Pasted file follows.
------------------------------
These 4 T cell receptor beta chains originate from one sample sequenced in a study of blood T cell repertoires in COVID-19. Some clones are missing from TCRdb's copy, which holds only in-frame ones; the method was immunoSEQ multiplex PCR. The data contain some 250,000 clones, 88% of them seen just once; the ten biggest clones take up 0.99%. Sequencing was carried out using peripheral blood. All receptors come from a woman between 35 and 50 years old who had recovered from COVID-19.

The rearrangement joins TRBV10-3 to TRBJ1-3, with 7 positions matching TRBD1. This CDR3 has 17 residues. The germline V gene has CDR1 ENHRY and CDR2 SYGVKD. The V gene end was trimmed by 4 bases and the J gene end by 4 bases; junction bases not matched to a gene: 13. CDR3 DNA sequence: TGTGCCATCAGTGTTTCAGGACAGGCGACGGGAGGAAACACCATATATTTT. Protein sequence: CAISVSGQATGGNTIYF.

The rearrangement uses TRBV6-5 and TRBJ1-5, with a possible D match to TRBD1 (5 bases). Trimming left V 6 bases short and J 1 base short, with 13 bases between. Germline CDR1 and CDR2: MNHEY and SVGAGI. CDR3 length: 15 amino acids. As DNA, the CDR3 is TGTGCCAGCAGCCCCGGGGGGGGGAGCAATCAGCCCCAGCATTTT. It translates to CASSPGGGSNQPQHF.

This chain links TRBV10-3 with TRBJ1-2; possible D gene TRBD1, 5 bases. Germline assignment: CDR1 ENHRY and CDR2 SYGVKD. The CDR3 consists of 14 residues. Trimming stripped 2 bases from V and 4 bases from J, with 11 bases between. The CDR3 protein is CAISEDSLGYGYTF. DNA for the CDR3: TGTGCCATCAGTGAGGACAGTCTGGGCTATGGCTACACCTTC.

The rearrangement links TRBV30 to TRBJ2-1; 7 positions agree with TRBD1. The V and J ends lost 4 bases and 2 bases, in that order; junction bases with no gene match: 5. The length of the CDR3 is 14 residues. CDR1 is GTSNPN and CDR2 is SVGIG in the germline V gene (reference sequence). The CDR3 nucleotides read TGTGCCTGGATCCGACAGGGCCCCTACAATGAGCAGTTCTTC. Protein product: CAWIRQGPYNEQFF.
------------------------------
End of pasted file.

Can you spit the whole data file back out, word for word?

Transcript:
These 4 T cell receptor beta chains originate from one sample sequenced in a study of blood T cell repertoires in COVID-19. Some clones are missing from TCRdb's copy, which holds only in-frame ones; the method was immunoSEQ multiplex PCR. The data contain some 250,000 clones, 88% of them seen just once; the ten biggest clones take up 0.99%. Sequencing was carried out using peripheral blood. All receptors come from a woman between 35 and 50 years old who had recovered from COVID-19.

The rearrangement joins TRBV10-3 to TRBJ1-3, with 7 positions matching TRBD1. This CDR3 has 17 residues. The germline V gene has CDR1 ENHRY and CDR2 SYGVKD. The V gene end was trimmed by 4 bases and the J gene end by 4 bases; junction bases not matched to a gene: 13. CDR3 DNA sequence: TGTGCCATCAGTGTTTCAGGACAGGCGACGGGAGGAAACACCATATATTTT. Protein sequence: CAISVSGQATGGNTIYF.

The rearrangement uses TRBV6-5 and TRBJ1-5, with a possible D match to TRBD1 (5 bases). Trimming left V 6 bases short and J 1 base short, with 13 bases between. Germline CDR1 and CDR2: MNHEY and SVGAGI. CDR3 length: 15 amino acids. As DNA, the CDR3 is TGTGCCAGCAGCCCCGGGGGGGGGAGCAATCAGCCCCAGCATTTT. It translates to CASSPGGGSNQPQHF.

This chain links TRBV10-3 with TRBJ1-2; possible D gene TRBD1, 5 bases. Germline assignment: CDR1 ENHRY and CDR2 SYGVKD. The CDR3 consists of 14 residues. Trimming stripped 2 bases from V and 4 bases from J, with 11 bases between. The CDR3 protein is CAISEDSLGYGYTF. DNA for the CDR3: TGTGCCATCAGTGAGGACAGTCTGGGCTATGGCTACACCTTC.

The rearrangement links TRBV30 to TRBJ2-1; 7 positions agree with TRBD1. The V and J ends lost 4 bases and 2 bases, in that order; junction bases with no gene match: 5. The length of the CDR3 is 14 residues. CDR1 is GTSNPN and CDR2 is SVGIG in the germline V gene (reference sequence). The CDR3 nucleotides read TGTGCCTGGATCCGACAGGGCCCCTACAATGAGCAGTTCTTC. Protein product: CAWIRQGPYNEQFF.